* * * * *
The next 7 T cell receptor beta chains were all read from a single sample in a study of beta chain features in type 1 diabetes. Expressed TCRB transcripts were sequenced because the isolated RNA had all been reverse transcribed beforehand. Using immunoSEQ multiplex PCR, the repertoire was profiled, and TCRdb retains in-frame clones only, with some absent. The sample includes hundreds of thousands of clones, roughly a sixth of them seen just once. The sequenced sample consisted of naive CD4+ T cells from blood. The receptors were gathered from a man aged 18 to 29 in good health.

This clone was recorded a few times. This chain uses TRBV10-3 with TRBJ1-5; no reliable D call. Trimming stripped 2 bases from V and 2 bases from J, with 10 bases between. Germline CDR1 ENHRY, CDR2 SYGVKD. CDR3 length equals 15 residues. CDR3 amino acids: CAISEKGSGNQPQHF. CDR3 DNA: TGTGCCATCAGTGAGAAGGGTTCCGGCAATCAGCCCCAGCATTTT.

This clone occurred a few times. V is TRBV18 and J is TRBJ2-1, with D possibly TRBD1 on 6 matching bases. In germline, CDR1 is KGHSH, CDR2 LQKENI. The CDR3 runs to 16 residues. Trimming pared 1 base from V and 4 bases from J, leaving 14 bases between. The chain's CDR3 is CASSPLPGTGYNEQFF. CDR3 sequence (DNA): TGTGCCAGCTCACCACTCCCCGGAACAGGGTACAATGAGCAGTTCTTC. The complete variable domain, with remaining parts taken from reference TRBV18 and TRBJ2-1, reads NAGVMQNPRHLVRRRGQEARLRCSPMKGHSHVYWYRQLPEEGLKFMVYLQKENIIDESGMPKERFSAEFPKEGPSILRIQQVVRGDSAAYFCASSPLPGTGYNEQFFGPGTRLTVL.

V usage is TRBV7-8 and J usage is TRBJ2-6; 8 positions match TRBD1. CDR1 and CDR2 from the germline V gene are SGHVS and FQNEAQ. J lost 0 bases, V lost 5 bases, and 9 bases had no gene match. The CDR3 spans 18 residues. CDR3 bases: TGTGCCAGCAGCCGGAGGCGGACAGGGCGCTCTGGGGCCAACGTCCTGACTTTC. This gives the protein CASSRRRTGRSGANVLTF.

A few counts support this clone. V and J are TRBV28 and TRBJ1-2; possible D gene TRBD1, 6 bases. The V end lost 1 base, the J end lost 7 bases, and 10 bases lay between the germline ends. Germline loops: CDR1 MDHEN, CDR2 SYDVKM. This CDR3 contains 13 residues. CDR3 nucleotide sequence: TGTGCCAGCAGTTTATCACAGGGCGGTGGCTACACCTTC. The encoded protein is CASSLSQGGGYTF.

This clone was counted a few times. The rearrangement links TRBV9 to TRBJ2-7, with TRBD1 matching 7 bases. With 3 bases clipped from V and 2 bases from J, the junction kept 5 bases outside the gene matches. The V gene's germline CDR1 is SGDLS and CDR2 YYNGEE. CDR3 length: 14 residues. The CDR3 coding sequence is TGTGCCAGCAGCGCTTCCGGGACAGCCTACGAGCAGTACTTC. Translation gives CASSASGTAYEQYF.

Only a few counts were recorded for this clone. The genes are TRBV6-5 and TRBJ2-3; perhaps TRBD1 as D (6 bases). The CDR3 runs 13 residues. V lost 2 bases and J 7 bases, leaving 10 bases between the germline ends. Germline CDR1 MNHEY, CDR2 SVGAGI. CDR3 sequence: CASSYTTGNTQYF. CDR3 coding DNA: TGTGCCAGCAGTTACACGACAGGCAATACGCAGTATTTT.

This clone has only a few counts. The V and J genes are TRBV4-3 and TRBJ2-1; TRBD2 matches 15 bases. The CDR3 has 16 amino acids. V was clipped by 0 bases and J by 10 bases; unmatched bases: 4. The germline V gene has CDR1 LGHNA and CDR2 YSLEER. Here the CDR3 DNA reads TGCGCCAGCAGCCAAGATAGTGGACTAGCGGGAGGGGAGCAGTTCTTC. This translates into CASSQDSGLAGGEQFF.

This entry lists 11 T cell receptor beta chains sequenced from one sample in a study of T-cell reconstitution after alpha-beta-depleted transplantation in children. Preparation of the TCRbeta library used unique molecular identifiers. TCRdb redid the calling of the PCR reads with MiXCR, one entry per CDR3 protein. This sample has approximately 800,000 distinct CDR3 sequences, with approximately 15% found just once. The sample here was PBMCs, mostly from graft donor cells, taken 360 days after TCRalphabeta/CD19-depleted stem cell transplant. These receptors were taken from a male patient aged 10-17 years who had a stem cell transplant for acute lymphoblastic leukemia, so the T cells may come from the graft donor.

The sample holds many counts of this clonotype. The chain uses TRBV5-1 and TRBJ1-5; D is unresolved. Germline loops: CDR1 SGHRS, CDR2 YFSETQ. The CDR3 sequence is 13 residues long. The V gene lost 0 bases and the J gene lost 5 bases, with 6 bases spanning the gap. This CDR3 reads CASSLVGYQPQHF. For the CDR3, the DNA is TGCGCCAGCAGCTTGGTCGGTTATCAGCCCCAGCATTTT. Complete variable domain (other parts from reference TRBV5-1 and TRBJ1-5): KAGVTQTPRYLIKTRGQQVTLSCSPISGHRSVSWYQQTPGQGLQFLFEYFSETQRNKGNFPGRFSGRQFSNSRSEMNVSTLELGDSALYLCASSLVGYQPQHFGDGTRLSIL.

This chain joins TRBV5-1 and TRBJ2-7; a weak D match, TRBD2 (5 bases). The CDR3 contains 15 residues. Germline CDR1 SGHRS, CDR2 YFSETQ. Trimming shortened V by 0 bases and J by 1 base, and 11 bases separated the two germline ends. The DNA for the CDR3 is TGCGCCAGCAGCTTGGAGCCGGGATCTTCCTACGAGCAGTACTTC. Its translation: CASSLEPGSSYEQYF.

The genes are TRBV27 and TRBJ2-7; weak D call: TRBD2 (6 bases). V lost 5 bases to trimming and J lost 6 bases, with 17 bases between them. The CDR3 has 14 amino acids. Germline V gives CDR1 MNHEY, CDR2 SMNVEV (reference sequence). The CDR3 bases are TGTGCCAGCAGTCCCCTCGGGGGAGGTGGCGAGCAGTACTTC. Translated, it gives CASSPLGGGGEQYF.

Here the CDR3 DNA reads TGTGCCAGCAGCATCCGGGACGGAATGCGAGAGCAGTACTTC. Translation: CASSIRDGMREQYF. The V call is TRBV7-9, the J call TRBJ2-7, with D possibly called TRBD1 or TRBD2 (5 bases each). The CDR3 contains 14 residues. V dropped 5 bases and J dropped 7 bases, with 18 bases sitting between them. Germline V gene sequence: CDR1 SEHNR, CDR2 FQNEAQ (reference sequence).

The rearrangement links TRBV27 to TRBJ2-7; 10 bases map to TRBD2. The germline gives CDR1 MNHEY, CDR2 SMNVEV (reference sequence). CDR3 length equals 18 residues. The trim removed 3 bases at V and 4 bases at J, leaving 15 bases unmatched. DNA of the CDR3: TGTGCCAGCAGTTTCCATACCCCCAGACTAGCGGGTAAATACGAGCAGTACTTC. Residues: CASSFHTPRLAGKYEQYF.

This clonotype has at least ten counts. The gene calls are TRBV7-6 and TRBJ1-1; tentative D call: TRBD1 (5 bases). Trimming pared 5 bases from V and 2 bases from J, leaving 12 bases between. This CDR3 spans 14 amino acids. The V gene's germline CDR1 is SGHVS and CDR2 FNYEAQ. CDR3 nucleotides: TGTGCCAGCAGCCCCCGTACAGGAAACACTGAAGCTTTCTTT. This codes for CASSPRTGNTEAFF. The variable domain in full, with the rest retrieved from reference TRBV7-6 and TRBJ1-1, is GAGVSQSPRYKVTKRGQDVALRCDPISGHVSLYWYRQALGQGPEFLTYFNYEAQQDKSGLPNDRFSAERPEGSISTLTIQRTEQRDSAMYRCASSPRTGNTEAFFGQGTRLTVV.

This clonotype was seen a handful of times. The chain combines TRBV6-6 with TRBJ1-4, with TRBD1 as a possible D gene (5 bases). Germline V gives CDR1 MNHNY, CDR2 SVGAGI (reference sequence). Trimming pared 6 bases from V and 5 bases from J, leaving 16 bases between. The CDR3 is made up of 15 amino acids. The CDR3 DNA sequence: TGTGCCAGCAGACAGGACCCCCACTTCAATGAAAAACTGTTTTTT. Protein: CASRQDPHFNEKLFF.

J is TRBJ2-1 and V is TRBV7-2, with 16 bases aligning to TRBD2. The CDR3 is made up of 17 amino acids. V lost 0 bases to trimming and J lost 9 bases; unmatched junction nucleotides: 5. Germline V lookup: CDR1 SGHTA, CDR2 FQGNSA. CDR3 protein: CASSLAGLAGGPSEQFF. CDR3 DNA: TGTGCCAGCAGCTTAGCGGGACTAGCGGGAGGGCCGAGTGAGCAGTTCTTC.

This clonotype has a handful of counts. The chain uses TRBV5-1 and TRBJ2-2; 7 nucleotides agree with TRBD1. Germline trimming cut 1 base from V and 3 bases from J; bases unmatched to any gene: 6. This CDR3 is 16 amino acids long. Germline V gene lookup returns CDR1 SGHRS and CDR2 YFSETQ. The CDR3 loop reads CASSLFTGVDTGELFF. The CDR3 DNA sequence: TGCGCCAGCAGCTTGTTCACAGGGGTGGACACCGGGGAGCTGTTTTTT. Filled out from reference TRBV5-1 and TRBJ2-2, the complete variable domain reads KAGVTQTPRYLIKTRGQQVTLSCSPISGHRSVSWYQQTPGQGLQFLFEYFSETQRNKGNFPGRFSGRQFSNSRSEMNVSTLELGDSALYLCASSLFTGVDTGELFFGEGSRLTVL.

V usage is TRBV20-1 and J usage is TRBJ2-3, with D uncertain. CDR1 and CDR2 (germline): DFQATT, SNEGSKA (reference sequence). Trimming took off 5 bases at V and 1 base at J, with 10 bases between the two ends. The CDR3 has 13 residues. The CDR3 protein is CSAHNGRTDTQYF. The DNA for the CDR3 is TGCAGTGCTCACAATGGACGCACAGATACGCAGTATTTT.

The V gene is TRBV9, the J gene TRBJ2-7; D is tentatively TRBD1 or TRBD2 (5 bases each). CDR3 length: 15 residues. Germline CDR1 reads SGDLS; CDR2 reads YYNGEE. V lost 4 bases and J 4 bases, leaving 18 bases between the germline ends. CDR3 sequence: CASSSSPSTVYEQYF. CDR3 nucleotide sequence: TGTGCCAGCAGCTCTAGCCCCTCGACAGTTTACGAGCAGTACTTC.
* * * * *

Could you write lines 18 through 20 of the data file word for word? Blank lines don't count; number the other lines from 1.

This clonotype has a handful of counts. The chain uses TRBV5-1 and TRBJ2-2; 7 nucleotides agree with TRBD1. Germline trimming cut 1 base from V and 3 bases from J; bases unmatched to any gene: 6. This CDR3 is 16 amino acids long. Germline V gene lookup returns CDR1 SGHRS and CDR2 YFSETQ. The CDR3 loop reads CASSLFTGVDTGELFF. The CDR3 DNA sequence: TGCGCCAGCAGCTTGTTCACAGGGGTGGACACCGGGGAGCTGTTTTTT. Filled out from reference TRBV5-1 and TRBJ2-2, the complete variable domain reads KAGVTQTPRYLIKTRGQQVTLSCSPISGHRSVSWYQQTPGQGLQFLFEYFSETQRNKGNFPGRFSGRQFSNSRSEMNVSTLELGDSALYLCASSLFTGVDTGELFFGEGSRLTVL.

V usage is TRBV20-1 and J usage is TRBJ2-3, with D uncertain. CDR1 and CDR2 (germline): DFQATT, SNEGSKA (reference sequence). Trimming took off 5 bases at V and 1 base at J, with 10 bases between the two ends. The CDR3 has 13 residues. The CDR3 protein is CSAHNGRTDTQYF. The DNA for the CDR3 is TGCAGTGCTCACAATGGACGCACAGATACGCAGTATTTT.

The V gene is TRBV9, the J gene TRBJ2-7; D is tentatively TRBD1 or TRBD2 (5 bases each). CDR3 length: 15 residues. Germline CDR1 reads SGDLS; CDR2 reads YYNGEE. V lost 4 bases and J 4 bases, leaving 18 bases between the germline ends. CDR3 sequence: CASSSSPSTVYEQYF. CDR3 nucleotide sequence: TGTGCCAGCAGCTCTAGCCCCTCGACAGTTTACGAGCAGTACTTC.